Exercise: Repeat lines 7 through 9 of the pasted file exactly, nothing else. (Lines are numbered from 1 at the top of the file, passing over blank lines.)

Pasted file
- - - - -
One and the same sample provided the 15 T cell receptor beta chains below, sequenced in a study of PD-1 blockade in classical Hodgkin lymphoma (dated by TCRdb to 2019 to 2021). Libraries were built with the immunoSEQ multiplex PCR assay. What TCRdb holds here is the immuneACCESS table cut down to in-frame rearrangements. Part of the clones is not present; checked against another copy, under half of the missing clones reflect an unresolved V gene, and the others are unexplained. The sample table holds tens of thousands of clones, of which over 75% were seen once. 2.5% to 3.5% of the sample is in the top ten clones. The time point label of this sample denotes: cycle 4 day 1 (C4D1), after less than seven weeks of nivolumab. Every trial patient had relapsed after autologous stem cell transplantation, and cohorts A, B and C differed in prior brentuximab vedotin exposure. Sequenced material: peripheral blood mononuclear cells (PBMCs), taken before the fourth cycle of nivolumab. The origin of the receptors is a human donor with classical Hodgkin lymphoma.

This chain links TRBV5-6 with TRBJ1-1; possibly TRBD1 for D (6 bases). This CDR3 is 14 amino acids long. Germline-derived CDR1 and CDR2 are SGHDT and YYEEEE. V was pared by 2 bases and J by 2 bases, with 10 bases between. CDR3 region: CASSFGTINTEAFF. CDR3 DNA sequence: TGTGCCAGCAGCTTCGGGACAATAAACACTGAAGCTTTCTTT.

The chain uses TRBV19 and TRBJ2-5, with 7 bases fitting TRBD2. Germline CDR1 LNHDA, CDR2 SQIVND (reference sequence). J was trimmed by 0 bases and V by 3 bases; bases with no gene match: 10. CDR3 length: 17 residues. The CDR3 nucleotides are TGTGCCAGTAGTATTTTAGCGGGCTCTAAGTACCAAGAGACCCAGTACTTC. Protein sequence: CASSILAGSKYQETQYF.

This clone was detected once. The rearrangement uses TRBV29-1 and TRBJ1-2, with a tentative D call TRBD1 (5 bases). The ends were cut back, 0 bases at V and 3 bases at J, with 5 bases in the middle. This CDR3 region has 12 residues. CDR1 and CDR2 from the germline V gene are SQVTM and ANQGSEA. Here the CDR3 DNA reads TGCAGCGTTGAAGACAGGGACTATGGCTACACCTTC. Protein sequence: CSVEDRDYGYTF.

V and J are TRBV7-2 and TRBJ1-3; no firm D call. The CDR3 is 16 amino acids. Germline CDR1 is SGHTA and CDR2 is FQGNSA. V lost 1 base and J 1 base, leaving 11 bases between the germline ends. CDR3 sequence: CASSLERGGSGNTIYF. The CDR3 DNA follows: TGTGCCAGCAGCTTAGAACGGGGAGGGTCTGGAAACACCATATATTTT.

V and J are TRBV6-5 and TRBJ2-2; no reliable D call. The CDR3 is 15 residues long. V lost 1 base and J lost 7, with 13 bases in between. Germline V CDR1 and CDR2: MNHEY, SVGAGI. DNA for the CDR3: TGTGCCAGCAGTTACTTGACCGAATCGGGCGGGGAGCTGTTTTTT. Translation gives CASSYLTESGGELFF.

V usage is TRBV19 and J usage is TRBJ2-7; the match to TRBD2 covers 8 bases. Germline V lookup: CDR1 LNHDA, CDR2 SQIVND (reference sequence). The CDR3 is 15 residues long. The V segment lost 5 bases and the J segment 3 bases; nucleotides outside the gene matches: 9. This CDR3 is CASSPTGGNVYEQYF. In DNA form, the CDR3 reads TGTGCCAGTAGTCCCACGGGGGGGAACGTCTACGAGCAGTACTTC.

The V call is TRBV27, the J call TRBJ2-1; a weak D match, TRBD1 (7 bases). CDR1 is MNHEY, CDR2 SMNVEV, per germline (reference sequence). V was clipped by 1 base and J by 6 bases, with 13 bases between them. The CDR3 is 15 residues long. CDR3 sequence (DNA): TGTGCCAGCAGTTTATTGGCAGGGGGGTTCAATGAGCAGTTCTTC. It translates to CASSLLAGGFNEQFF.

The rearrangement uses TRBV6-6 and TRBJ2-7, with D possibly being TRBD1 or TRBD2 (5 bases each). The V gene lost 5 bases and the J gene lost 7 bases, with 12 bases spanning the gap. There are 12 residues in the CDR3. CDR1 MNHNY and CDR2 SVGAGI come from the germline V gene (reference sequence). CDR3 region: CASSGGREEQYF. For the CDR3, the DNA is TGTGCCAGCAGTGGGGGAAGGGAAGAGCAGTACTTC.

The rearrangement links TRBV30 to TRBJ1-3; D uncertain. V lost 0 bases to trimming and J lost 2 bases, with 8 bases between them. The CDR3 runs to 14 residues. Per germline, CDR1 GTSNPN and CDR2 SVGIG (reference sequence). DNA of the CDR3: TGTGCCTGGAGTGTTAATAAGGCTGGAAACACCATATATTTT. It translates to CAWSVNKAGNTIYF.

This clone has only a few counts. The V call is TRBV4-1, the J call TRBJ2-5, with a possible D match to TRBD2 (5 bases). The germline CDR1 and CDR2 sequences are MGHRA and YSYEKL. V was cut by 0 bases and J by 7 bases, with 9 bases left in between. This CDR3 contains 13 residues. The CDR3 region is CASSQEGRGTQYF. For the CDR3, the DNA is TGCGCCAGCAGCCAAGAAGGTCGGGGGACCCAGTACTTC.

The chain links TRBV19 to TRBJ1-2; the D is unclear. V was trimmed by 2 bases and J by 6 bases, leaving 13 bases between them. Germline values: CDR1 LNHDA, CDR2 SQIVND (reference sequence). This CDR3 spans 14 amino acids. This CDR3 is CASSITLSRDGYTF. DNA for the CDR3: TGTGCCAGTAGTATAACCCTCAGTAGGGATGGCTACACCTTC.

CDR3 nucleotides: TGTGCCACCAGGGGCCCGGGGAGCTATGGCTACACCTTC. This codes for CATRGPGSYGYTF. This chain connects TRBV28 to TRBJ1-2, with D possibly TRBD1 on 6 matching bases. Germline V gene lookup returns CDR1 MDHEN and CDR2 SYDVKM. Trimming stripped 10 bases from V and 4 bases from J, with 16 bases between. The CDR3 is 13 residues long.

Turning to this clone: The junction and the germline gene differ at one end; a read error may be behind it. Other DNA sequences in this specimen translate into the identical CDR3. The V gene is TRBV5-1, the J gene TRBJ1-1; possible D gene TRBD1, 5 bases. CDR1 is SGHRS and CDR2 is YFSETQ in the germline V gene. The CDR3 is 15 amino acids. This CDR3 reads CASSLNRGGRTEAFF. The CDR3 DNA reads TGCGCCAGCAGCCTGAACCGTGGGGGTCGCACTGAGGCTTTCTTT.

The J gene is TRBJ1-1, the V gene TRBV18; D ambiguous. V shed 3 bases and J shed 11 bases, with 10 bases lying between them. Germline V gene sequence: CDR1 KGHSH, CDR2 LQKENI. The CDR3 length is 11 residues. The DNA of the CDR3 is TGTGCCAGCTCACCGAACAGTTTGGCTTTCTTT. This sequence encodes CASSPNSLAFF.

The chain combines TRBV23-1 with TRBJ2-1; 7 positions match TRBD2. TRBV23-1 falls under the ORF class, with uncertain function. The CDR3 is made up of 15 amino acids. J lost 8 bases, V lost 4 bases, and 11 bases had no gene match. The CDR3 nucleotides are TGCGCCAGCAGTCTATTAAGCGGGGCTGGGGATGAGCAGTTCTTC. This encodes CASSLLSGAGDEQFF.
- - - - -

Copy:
V usage is TRBV19 and J usage is TRBJ2-7; the match to TRBD2 covers 8 bases. Germline V lookup: CDR1 LNHDA, CDR2 SQIVND (reference sequence). The CDR3 is 15 residues long. The V segment lost 5 bases and the J segment 3 bases; nucleotides outside the gene matches: 9. This CDR3 is CASSPTGGNVYEQYF. In DNA form, the CDR3 reads TGTGCCAGTAGTCCCACGGGGGGGAACGTCTACGAGCAGTACTTC.

The V call is TRBV27, the J call TRBJ2-1; a weak D match, TRBD1 (7 bases). CDR1 is MNHEY, CDR2 SMNVEV, per germline (reference sequence). V was clipped by 1 base and J by 6 bases, with 13 bases between them. The CDR3 is 15 residues long. CDR3 sequence (DNA): TGTGCCAGCAGTTTATTGGCAGGGGGGTTCAATGAGCAGTTCTTC. It translates to CASSLLAGGFNEQFF.

The rearrangement uses TRBV6-6 and TRBJ2-7, with D possibly being TRBD1 or TRBD2 (5 bases each). The V gene lost 5 bases and the J gene lost 7 bases, with 12 bases spanning the gap. There are 12 residues in the CDR3. CDR1 MNHNY and CDR2 SVGAGI come from the germline V gene (reference sequence). CDR3 region: CASSGGREEQYF. For the CDR3, the DNA is TGTGCCAGCAGTGGGGGAAGGGAAGAGCAGTACTTC.